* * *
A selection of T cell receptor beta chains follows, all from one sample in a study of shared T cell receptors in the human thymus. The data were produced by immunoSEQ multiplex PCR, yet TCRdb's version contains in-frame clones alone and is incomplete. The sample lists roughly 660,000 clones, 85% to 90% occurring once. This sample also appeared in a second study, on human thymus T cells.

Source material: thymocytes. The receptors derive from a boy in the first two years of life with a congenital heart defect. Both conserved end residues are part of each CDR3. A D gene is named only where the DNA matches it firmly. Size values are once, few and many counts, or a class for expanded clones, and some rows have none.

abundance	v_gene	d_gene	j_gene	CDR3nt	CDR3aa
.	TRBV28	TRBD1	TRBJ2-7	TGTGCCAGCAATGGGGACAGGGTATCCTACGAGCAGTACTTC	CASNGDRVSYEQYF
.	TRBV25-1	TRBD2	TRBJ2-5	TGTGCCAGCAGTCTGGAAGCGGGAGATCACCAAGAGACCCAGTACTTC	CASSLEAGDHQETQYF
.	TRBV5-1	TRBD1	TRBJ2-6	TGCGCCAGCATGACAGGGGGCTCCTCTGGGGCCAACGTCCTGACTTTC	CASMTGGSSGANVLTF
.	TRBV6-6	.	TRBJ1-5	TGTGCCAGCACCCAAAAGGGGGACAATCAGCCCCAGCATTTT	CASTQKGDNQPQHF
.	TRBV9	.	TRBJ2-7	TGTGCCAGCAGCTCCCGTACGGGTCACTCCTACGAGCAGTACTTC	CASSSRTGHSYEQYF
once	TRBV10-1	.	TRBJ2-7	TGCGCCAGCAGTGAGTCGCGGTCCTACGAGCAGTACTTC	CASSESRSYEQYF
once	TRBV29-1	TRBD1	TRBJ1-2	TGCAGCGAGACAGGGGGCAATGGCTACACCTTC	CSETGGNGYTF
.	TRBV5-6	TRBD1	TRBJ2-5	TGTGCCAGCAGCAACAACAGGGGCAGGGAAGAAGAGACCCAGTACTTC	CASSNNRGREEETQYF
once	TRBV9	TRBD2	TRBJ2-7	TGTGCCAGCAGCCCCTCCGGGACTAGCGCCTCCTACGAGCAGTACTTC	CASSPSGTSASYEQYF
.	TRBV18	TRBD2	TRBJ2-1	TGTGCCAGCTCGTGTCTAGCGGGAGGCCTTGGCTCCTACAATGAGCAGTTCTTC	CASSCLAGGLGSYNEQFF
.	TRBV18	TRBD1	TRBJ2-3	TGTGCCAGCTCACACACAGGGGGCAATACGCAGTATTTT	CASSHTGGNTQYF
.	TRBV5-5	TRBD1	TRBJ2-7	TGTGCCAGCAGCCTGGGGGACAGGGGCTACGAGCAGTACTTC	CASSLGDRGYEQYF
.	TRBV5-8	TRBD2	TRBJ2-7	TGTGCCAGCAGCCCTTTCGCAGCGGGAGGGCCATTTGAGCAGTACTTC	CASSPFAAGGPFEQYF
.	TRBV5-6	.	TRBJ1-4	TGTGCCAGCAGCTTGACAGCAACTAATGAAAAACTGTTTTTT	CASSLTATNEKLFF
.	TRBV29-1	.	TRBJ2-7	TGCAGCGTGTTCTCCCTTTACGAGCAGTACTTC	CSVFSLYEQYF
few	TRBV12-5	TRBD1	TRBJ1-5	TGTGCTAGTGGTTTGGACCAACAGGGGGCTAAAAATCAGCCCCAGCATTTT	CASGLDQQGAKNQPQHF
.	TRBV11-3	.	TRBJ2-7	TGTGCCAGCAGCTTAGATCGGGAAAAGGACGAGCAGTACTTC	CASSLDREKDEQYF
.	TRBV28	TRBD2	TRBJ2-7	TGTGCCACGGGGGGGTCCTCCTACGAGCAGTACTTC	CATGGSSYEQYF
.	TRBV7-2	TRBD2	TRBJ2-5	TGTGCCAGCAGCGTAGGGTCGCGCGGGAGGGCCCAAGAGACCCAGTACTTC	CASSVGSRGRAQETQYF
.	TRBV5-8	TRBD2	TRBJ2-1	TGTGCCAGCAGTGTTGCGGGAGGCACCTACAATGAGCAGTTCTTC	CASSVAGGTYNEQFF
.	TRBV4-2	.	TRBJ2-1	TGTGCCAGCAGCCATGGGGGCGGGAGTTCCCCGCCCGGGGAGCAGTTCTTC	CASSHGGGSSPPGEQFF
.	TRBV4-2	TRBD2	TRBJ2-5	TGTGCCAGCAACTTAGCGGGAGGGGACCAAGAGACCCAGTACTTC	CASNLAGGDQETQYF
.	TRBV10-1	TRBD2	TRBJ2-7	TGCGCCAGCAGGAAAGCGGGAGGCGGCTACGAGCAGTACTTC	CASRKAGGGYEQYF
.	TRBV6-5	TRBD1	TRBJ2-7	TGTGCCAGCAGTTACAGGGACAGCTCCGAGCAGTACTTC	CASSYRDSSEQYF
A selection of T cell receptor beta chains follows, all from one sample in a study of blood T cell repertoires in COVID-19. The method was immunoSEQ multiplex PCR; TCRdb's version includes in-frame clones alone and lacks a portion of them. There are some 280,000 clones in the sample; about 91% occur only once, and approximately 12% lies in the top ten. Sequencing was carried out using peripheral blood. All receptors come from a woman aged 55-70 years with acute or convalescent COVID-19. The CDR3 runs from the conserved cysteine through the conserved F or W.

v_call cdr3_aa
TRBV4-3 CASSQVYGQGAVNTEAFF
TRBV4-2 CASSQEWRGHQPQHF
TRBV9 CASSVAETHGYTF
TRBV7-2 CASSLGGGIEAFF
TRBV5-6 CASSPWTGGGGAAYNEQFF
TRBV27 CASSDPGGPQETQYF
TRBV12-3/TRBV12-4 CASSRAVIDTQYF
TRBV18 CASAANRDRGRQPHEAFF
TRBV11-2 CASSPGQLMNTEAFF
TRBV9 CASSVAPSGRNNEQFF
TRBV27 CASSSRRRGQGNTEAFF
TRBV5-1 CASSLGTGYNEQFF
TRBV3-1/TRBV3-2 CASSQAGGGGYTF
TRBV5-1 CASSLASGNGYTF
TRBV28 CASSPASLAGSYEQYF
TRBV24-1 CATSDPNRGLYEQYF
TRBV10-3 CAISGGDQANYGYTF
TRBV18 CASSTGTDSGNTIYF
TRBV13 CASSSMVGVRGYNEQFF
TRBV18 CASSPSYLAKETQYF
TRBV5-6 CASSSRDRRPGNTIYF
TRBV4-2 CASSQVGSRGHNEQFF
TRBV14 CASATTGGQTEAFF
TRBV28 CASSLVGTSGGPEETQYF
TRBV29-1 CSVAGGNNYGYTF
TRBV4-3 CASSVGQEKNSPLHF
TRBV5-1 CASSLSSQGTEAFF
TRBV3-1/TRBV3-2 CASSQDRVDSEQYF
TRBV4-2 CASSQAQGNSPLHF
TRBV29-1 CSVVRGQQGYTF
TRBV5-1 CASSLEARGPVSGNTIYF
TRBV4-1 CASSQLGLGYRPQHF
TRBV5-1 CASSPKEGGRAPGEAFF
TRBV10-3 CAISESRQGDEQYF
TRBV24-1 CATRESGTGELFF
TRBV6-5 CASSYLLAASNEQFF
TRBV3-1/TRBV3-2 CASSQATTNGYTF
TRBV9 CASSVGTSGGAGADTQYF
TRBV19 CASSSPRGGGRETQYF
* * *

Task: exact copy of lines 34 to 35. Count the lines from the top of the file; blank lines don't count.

TRBV5-6 CASSPWTGGGGAAYNEQFF
TRBV27 CASSDPGGPQETQYF